The judge who sentenced Hawley after revocation of probation stayed the sentence and ordered it to start some 14 months down the road, when Hawley would finished serving the 18 months of conditional jail time ordered in a different case. That stay was illegal, and the remedy is resentencing—not, as Hawley argues, credit for the time he was in custody since the day of his sentencing after revocation.
Hawley was convicted of two counts of misdemeanor theft as a repeater and put on probation. His probation was revoked based in part on new charges in Dane County. When he was sentenced after revocation in February 2017 Hawley was about 3½ months into the 18 months of conditional jail time ordered as part of the probation imposed in the Dane County case. (¶¶3-7).
Because conditional jail time is not a “sentence” for purposes of § 973.15(2)(a), the revocation sentence couldn’t be ordered to be served consecutively to the condition time. State v. Maron, 214 Wis. 2d 384, 395, 571 N.W.2d 454 (Ct. App. 1997). Knowing that, the sentencing judge stayed the sentence after revocation till the date in April 2018 that Hawley would finish his condition time. (¶7).
The court of appeals agrees with Hawley that Maron also prohibits that kind of stay—though the court’s agreement is based mostly on the state’s failure to mount much of a challenge to Hawley’s argument:
¶17 Hawley argues that this court’s holding in Maron controls the result, and the circuit court lacked the authority under Wis. Stat. § 973.15 to impose a jail sentence in this case consecutive to Hawley’s jail time as a condition of probation in Dane County…. In response, the State contends that the circuit court lawfully stayed Hawley’s sentence under the “legal cause” exception. See § 973.15(8)(a)1. However, the State does not respond to Hawley’s argument that Maron controls the result in this case, and the State does not develop an argument to distinguish Maron. …. In light of the State’s truncated argument on this question, I conclude that Maron controls the result under these circumstances, and the circuit court lacked the authority to impose the sentence in this case consecutive to Hawley’s conditional jail time in Dane County.³
³ In a different case involving different circumstances and arguments, the State might (or might not) again take up this issue and prevail by successfully distinguishing Maron. This is not that case.
Having decided the stay of sentence was unauthorized, the court turns to the remedy. Hawley argues that because the stay was unauthorized and void, his sentence began on the date he was sentenced in February 2017 and the time he was in custody since then counts toward that sentence (and effectively wipes it out, as he got a total of 6 months in jail) even though he was also serving condition time on the Dane County case. (¶¶3, 7, 8, 23).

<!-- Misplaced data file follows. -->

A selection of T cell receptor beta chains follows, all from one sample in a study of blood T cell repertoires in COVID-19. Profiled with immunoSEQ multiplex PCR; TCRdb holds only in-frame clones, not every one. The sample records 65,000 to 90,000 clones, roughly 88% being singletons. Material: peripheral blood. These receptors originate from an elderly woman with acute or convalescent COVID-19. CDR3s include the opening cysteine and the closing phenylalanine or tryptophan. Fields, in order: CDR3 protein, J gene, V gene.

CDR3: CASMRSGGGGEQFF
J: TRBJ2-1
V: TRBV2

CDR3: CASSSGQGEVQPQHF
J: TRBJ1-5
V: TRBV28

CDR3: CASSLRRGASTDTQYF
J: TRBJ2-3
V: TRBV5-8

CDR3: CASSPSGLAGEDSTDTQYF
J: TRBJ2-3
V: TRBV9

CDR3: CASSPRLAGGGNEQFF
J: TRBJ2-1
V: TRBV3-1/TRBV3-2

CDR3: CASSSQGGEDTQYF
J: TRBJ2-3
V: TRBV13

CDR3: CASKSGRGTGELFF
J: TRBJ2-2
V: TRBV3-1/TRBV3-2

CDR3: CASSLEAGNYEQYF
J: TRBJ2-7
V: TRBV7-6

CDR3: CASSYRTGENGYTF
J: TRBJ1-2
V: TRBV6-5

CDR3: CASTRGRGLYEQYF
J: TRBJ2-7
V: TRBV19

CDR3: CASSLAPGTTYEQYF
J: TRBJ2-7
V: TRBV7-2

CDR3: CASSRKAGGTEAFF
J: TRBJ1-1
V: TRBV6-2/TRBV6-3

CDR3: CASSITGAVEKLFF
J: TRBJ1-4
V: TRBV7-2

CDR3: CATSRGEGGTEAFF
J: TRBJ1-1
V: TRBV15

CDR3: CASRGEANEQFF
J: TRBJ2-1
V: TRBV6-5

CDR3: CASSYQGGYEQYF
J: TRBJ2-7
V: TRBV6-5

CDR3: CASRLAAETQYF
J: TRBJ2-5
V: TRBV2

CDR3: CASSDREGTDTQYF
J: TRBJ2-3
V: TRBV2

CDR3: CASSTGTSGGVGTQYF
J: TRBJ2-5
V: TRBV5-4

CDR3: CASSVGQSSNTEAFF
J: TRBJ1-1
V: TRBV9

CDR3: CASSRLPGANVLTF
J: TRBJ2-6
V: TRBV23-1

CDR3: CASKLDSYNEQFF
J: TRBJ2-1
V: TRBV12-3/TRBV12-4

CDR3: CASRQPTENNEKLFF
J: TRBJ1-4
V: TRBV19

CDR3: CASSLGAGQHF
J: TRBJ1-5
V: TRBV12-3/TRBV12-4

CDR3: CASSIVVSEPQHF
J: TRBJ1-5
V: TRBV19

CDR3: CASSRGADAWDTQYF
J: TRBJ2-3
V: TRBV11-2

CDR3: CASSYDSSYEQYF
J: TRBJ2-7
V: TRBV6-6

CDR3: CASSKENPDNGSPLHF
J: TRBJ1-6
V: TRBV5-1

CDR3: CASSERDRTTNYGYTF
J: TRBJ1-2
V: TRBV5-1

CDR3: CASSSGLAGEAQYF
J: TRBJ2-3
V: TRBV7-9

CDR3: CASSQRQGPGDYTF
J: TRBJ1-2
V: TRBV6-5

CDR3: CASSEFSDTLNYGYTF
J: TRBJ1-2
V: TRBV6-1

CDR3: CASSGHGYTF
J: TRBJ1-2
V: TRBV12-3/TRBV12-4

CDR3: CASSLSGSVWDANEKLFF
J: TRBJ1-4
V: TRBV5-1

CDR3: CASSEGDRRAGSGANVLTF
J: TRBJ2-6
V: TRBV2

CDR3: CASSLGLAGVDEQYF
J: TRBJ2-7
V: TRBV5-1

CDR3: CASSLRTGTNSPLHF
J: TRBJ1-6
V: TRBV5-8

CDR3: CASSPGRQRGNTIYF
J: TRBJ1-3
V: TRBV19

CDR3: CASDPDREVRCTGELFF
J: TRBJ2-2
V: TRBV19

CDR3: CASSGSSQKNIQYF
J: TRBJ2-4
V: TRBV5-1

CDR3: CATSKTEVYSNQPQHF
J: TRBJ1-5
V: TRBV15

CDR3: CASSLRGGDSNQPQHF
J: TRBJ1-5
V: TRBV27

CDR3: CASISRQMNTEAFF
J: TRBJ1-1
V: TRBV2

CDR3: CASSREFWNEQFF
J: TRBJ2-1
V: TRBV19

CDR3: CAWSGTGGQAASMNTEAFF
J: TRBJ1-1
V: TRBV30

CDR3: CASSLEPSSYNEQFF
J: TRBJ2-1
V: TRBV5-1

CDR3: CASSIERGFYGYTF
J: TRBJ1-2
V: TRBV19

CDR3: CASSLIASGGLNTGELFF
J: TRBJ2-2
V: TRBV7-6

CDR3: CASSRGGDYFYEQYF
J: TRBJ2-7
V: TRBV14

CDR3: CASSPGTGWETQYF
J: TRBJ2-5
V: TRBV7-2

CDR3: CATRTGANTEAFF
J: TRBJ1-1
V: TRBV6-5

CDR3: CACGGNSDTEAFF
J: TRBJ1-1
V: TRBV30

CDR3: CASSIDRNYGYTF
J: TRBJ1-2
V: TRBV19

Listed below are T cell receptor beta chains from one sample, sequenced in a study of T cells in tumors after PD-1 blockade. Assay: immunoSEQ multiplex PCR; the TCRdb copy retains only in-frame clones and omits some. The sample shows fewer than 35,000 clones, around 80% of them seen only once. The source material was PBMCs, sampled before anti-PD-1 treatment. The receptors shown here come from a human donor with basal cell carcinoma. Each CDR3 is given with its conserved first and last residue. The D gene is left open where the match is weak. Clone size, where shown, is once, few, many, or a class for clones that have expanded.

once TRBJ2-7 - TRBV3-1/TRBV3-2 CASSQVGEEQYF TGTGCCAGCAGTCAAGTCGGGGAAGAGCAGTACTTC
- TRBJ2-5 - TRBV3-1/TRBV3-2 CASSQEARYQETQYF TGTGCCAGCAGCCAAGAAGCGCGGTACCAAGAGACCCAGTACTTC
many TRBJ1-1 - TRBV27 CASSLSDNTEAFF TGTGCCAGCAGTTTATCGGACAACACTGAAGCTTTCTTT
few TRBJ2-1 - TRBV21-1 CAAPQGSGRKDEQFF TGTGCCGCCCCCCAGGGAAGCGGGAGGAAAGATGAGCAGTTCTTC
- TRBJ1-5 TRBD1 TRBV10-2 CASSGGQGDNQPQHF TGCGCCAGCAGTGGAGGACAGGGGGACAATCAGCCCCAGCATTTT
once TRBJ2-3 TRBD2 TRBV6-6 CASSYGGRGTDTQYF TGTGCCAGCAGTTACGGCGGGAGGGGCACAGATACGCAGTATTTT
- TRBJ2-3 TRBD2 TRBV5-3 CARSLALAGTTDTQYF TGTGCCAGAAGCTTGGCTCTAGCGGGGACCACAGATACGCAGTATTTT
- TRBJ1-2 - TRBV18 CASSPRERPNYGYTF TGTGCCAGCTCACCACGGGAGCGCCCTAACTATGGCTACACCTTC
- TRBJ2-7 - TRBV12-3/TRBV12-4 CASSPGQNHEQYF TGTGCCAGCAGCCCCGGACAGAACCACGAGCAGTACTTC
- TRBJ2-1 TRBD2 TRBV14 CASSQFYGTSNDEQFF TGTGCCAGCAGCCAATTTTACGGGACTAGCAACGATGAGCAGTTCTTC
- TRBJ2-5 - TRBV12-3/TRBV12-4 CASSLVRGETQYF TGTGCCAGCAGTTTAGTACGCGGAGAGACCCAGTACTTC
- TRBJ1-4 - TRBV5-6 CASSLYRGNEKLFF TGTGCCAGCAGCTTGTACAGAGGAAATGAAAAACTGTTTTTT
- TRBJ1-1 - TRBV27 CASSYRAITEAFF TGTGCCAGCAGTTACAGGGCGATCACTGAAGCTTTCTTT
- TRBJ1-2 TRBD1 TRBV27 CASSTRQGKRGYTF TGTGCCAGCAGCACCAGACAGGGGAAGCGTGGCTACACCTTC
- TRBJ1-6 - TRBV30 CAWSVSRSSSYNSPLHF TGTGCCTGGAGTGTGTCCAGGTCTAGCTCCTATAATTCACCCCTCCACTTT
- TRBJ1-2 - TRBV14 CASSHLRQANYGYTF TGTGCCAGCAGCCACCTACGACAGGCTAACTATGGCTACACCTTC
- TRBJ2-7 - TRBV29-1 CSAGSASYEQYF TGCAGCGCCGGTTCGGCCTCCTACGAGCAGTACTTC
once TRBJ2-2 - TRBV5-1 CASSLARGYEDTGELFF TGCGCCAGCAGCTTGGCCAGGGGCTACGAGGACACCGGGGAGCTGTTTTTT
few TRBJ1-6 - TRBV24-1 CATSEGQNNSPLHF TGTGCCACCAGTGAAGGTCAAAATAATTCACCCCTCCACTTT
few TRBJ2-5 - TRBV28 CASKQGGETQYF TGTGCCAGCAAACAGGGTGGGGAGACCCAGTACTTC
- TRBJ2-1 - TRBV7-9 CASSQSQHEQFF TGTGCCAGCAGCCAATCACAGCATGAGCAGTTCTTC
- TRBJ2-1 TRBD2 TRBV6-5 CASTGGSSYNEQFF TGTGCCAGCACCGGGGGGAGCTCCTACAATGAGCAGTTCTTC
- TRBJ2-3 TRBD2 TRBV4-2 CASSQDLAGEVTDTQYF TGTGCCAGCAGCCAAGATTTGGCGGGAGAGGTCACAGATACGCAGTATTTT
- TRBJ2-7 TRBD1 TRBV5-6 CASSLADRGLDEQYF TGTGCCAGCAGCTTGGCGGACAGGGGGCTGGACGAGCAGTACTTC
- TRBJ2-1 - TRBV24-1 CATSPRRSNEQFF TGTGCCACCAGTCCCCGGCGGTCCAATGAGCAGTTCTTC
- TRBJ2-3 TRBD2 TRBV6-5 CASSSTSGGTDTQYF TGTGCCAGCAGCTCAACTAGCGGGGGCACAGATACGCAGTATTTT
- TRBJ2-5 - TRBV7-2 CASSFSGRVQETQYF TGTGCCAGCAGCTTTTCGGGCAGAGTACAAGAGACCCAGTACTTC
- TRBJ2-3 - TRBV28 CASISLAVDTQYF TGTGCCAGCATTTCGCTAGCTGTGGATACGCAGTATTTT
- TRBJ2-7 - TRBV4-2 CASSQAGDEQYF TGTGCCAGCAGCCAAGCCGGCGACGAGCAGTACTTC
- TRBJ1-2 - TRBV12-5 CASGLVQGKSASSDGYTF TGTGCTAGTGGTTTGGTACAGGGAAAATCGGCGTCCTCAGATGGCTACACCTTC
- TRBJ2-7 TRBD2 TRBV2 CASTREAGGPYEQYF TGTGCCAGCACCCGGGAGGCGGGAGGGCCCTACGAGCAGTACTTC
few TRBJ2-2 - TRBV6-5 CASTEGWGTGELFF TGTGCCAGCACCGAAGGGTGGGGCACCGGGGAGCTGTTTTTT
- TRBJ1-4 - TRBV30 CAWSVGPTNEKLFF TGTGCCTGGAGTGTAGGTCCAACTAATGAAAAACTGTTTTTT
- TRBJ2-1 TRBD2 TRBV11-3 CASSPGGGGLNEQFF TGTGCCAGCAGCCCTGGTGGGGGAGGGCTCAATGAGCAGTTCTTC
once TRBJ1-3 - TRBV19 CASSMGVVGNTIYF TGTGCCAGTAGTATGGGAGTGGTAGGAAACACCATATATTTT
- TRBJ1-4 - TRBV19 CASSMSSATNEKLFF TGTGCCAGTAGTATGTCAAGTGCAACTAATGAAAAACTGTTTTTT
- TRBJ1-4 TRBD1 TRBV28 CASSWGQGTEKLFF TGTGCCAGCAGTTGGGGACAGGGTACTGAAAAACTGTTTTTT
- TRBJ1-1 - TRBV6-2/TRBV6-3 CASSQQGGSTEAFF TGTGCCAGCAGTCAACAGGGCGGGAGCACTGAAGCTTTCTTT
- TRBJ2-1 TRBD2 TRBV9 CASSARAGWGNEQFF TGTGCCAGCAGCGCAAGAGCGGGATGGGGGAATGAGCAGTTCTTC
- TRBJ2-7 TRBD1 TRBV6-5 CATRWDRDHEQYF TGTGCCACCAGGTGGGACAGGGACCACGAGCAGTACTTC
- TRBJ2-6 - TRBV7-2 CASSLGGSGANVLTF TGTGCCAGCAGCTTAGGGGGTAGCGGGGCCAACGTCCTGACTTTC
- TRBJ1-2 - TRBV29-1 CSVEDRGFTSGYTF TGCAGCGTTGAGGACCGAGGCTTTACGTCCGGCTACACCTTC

Just as Hawley’s first argument lived by Maron, his second one dies by it:
¶19 In Maron, this court stated that “[a]s a general rule, resentencing is the proper method to correct a sentence which is not in accord with the law.” Maron, 214 Wis. 2d at 395. Maron argued that a remand for resentencing would allow the circuit court “to do what [Wis. Stat. § 973.15(2)] does not authorize—impose a sentence consecutive to the prior probation.” Id. This court rejected Maron’s argument because Maron’s argument assumed that “there were no lawful means available to the court to achieve its expressed goal that Maron serve additional jail time for this offense,” when, in fact, there were “other options the court might have chosen, had it understood the limitation of § 973.15(2).” Id. at 395-96. Maron further held that “[a] sentencing proceeding is not a game, and when a trial court mistakenly imposes a criminal disposition that is not authorized by law, the result should not be a windfall to the defendant.” Id. at 396. Accordingly, Maron concluded that the appropriate method to correct Maron’s sentence was a remand for resentencing. Id. Because Maron controls this case, I conclude that the proper method to correct Hawley’s sentence is a remand for resentencing.
¶20 As was stated in Maron, the circuit court here might have chosen other options at sentencing had it understood the limitation of Wis. Stat. § 973.15(2). Similar to the suggestions in Maron, 214 Wis. 2d at 395-96, the circuit court might have chosen in February 2017 to stay execution of the sentence for sixty days under § 973.15(8)(a)3. and sentence Hawley within the maximum of two years each on both counts of theft by a false representation as a repeater so as to effectuate the total of six months in jail intended by the circuit court. …. Accordingly, the circuit court had lawful means available to achieve its expressed goal that “the punishment … imposed in this case is not bundled with some other time that [Hawley is] serving.” In the manner noted above, or in another manner in the circuit court’s discretion, an intended sentence can be effectuated by the circuit court on remand.
The passage of time that is an inevitable part of the appeal process does not work to Hawley’s advantage. His postconviction motion was heard and denied in March 2018, a month or so before his condition time was to end and he was to begin the 6-month sentence in this case. (¶8). Per CCAP, it looks like he got a short delay of his April report date, and after serving about 6 weeks the sentence was stayed pending appeal. So now, a year later, at resentencing on remand, the court can simply reimpose the 6-month sentence, grant Hawley credit for any time served before the stay pending appeal, and give him a new report date for that consecutive sentence the court always intended to impose.